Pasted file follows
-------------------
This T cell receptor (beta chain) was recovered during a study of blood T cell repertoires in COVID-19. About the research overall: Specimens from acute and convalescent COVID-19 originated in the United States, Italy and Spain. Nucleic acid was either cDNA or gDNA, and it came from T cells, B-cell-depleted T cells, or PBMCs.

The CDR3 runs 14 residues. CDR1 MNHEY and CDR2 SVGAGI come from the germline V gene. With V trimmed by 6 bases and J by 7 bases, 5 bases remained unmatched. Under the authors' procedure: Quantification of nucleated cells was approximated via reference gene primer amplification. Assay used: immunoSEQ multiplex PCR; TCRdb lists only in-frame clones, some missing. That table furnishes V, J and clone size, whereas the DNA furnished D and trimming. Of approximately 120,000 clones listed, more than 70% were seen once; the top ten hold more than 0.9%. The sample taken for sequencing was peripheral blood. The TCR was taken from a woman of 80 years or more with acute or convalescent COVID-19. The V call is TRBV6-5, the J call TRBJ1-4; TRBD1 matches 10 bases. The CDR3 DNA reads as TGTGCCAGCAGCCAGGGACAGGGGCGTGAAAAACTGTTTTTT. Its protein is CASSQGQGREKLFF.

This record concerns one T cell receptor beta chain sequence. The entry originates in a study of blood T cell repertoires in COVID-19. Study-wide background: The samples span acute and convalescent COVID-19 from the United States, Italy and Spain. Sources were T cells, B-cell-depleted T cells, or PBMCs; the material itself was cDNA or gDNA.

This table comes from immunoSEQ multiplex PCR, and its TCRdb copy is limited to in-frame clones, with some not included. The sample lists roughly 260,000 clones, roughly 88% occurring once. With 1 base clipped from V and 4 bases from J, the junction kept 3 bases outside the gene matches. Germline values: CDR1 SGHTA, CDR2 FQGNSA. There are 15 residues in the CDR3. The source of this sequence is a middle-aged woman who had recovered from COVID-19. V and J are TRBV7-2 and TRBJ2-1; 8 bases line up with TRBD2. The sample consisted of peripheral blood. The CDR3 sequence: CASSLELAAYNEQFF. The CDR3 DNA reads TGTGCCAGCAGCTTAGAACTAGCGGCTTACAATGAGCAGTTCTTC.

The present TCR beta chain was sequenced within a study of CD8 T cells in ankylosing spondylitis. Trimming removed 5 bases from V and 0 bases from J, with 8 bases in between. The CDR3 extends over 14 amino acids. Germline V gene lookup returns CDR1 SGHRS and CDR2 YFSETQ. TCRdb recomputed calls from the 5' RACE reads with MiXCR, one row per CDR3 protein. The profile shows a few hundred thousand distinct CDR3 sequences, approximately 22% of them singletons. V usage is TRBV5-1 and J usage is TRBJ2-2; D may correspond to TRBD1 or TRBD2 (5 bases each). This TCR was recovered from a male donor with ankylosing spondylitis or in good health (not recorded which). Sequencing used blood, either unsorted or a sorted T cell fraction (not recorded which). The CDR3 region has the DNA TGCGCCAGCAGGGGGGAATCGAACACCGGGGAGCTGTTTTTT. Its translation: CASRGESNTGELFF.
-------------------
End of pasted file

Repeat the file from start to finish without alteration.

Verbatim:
This T cell receptor (beta chain) was recovered during a study of blood T cell repertoires in COVID-19. About the research overall: Specimens from acute and convalescent COVID-19 originated in the United States, Italy and Spain. Nucleic acid was either cDNA or gDNA, and it came from T cells, B-cell-depleted T cells, or PBMCs.

The CDR3 runs 14 residues. CDR1 MNHEY and CDR2 SVGAGI come from the germline V gene. With V trimmed by 6 bases and J by 7 bases, 5 bases remained unmatched. Under the authors' procedure: Quantification of nucleated cells was approximated via reference gene primer amplification. Assay used: immunoSEQ multiplex PCR; TCRdb lists only in-frame clones, some missing. That table furnishes V, J and clone size, whereas the DNA furnished D and trimming. Of approximately 120,000 clones listed, more than 70% were seen once; the top ten hold more than 0.9%. The sample taken for sequencing was peripheral blood. The TCR was taken from a woman of 80 years or more with acute or convalescent COVID-19. The V call is TRBV6-5, the J call TRBJ1-4; TRBD1 matches 10 bases. The CDR3 DNA reads as TGTGCCAGCAGCCAGGGACAGGGGCGTGAAAAACTGTTTTTT. Its protein is CASSQGQGREKLFF.

This record concerns one T cell receptor beta chain sequence. The entry originates in a study of blood T cell repertoires in COVID-19. Study-wide background: The samples span acute and convalescent COVID-19 from the United States, Italy and Spain. Sources were T cells, B-cell-depleted T cells, or PBMCs; the material itself was cDNA or gDNA.

This table comes from immunoSEQ multiplex PCR, and its TCRdb copy is limited to in-frame clones, with some not included. The sample lists roughly 260,000 clones, roughly 88% occurring once. With 1 base clipped from V and 4 bases from J, the junction kept 3 bases outside the gene matches. Germline values: CDR1 SGHTA, CDR2 FQGNSA. There are 15 residues in the CDR3. The source of this sequence is a middle-aged woman who had recovered from COVID-19. V and J are TRBV7-2 and TRBJ2-1; 8 bases line up with TRBD2. The sample consisted of peripheral blood. The CDR3 sequence: CASSLELAAYNEQFF. The CDR3 DNA reads TGTGCCAGCAGCTTAGAACTAGCGGCTTACAATGAGCAGTTCTTC.

The present TCR beta chain was sequenced within a study of CD8 T cells in ankylosing spondylitis. Trimming removed 5 bases from V and 0 bases from J, with 8 bases in between. The CDR3 extends over 14 amino acids. Germline V gene lookup returns CDR1 SGHRS and CDR2 YFSETQ. TCRdb recomputed calls from the 5' RACE reads with MiXCR, one row per CDR3 protein. The profile shows a few hundred thousand distinct CDR3 sequences, approximately 22% of them singletons. V usage is TRBV5-1 and J usage is TRBJ2-2; D may correspond to TRBD1 or TRBD2 (5 bases each). This TCR was recovered from a male donor with ankylosing spondylitis or in good health (not recorded which). Sequencing used blood, either unsorted or a sorted T cell fraction (not recorded which). The CDR3 region has the DNA TGCGCCAGCAGGGGGGAATCGAACACCGGGGAGCTGTTTTTT. Its translation: CASRGESNTGELFF.